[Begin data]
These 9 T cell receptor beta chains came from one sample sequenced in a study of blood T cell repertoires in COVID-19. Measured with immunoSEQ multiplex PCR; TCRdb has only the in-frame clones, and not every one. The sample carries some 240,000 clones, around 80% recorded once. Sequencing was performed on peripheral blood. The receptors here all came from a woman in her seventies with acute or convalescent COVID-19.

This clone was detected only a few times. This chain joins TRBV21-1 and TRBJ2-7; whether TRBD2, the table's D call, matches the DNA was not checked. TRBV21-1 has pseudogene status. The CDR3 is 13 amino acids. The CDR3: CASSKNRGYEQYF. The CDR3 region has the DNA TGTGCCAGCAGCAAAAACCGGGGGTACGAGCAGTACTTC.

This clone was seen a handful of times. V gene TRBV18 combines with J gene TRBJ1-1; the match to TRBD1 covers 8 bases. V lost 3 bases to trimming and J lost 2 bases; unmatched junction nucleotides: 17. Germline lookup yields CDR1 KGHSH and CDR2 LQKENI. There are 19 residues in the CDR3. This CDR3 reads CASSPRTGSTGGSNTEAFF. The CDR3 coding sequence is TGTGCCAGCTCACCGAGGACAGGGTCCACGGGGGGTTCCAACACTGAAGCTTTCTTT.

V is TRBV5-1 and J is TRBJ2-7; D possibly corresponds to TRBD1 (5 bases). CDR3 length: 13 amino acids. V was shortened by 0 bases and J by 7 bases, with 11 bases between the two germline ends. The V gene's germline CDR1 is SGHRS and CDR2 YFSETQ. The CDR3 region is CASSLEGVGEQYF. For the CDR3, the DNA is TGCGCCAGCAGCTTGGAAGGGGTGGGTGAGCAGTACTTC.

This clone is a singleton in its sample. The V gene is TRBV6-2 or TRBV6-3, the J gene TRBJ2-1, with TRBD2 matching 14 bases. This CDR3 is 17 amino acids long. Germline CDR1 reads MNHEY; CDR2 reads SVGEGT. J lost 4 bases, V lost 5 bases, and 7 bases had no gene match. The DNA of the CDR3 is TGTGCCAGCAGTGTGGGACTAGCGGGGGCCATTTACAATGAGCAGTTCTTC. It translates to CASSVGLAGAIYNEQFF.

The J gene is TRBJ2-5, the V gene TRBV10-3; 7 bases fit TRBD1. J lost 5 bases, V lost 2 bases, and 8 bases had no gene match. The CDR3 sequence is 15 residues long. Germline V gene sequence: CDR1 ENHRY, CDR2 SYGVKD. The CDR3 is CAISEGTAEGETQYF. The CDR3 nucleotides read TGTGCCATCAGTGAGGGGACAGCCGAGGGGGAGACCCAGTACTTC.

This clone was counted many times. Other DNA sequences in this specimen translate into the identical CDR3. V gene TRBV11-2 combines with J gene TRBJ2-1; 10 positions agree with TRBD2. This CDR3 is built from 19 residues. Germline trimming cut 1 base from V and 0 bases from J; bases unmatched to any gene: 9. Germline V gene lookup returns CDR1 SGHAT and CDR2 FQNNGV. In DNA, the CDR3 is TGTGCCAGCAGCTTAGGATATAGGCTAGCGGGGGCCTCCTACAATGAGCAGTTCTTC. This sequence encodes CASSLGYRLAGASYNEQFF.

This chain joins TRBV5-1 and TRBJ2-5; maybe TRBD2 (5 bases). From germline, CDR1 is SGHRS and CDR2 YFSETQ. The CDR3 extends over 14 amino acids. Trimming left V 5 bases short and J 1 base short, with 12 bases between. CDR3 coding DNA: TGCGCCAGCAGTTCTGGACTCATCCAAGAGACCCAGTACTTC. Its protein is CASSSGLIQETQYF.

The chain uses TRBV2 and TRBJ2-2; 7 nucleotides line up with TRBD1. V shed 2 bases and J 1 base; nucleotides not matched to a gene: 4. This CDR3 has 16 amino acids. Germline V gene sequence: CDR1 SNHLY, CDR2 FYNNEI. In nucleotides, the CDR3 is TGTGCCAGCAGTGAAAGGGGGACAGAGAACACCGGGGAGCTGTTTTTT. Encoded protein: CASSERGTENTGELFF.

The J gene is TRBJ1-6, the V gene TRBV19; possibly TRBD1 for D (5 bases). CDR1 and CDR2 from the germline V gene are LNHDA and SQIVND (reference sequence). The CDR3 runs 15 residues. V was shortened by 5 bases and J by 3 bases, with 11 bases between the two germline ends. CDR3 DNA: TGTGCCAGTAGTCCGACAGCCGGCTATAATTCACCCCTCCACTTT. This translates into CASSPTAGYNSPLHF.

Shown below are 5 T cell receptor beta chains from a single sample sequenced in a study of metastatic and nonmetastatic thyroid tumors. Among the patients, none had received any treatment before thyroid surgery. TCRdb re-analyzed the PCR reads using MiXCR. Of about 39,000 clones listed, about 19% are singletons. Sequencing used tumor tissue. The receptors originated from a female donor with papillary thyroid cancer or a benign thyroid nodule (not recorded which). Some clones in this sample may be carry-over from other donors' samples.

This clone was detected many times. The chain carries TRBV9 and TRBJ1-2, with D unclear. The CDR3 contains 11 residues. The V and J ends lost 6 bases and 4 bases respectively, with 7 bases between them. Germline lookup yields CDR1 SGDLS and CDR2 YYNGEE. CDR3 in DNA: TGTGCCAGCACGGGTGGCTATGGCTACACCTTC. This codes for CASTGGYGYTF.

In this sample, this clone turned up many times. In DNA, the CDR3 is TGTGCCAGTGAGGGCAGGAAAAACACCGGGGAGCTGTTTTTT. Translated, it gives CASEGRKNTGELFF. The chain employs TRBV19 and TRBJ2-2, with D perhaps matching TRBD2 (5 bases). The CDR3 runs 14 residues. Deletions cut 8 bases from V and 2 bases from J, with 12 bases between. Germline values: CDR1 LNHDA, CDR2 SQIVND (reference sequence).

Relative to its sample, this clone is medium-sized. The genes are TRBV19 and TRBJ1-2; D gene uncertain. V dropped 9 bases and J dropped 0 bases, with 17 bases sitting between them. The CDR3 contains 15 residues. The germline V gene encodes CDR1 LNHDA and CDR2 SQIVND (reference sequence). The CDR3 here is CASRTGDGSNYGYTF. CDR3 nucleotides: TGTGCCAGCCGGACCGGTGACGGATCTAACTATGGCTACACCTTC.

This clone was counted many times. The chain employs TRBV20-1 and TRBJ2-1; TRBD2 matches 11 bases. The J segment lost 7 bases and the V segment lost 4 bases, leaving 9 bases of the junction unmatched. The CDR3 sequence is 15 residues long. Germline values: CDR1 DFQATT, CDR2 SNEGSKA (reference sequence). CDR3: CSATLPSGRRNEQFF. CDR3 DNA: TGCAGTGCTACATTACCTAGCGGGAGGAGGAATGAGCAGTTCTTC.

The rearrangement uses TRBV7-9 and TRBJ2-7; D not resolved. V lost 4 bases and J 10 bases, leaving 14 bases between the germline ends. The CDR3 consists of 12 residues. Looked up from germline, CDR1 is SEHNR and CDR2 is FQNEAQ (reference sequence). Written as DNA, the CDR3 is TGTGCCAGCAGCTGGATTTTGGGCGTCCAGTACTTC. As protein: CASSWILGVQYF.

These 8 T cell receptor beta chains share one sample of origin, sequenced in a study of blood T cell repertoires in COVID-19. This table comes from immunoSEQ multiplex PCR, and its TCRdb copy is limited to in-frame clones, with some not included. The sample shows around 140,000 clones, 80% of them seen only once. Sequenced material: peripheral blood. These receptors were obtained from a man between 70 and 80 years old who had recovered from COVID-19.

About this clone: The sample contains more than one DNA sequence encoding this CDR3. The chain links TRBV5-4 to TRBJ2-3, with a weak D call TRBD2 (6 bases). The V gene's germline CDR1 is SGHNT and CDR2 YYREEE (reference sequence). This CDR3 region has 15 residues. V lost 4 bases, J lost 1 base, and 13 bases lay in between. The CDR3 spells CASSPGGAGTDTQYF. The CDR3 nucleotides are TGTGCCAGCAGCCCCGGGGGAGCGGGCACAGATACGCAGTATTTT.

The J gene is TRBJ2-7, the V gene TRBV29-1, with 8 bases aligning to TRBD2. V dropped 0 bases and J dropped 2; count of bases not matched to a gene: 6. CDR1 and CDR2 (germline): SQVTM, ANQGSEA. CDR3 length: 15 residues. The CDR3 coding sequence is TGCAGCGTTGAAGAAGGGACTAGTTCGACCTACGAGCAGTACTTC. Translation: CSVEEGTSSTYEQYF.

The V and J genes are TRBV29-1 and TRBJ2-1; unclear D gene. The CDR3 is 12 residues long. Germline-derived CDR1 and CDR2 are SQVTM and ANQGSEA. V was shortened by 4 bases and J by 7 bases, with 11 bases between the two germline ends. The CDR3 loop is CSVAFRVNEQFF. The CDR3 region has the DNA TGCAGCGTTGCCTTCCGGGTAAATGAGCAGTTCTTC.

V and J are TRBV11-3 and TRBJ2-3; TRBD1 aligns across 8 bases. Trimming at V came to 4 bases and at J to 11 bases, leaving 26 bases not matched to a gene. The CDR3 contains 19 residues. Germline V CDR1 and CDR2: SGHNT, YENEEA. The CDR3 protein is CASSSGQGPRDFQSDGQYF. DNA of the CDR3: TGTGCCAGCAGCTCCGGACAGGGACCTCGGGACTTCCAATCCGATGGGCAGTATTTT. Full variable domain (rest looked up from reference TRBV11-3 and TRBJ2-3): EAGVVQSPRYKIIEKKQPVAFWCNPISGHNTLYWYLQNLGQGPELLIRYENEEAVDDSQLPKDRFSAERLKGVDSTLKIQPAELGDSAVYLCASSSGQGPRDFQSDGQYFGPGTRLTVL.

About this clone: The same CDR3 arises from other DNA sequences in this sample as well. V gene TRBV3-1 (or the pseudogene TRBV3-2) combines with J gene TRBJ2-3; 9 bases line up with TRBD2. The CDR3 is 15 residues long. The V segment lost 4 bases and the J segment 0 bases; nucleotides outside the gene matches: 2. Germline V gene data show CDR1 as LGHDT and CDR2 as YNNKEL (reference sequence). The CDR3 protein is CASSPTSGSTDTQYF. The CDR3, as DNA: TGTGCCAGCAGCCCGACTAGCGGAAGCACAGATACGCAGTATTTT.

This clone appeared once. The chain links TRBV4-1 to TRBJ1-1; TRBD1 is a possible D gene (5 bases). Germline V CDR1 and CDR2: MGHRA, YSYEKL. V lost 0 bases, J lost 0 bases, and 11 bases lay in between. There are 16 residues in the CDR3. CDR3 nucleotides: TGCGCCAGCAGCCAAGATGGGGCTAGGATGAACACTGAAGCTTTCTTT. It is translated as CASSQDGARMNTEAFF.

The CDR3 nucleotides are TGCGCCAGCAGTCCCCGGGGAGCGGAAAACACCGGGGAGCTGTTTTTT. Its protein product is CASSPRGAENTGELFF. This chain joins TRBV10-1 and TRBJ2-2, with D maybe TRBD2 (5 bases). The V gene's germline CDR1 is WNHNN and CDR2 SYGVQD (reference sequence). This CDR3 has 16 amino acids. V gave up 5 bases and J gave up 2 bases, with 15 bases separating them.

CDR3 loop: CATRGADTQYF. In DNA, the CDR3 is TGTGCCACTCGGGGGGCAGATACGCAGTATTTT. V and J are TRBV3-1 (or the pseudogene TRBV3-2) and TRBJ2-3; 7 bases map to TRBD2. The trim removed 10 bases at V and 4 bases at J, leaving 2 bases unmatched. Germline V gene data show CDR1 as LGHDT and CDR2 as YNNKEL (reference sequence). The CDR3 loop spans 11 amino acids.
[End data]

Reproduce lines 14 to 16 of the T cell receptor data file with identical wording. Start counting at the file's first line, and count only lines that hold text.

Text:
Relative to its sample, this clone is medium-sized. The genes are TRBV19 and TRBJ1-2; D gene uncertain. V dropped 9 bases and J dropped 0 bases, with 17 bases sitting between them. The CDR3 contains 15 residues. The germline V gene encodes CDR1 LNHDA and CDR2 SQIVND (reference sequence). The CDR3 here is CASRTGDGSNYGYTF. CDR3 nucleotides: TGTGCCAGCCGGACCGGTGACGGATCTAACTATGGCTACACCTTC.

This clone was counted many times. The chain employs TRBV20-1 and TRBJ2-1; TRBD2 matches 11 bases. The J segment lost 7 bases and the V segment lost 4 bases, leaving 9 bases of the junction unmatched. The CDR3 sequence is 15 residues long. Germline values: CDR1 DFQATT, CDR2 SNEGSKA (reference sequence). CDR3: CSATLPSGRRNEQFF. CDR3 DNA: TGCAGTGCTACATTACCTAGCGGGAGGAGGAATGAGCAGTTCTTC.

The rearrangement uses TRBV7-9 and TRBJ2-7; D not resolved. V lost 4 bases and J 10 bases, leaving 14 bases between the germline ends. The CDR3 consists of 12 residues. Looked up from germline, CDR1 is SEHNR and CDR2 is FQNEAQ (reference sequence). Written as DNA, the CDR3 is TGTGCCAGCAGCTGGATTTTGGGCGTCCAGTACTTC. As protein: CASSWILGVQYF.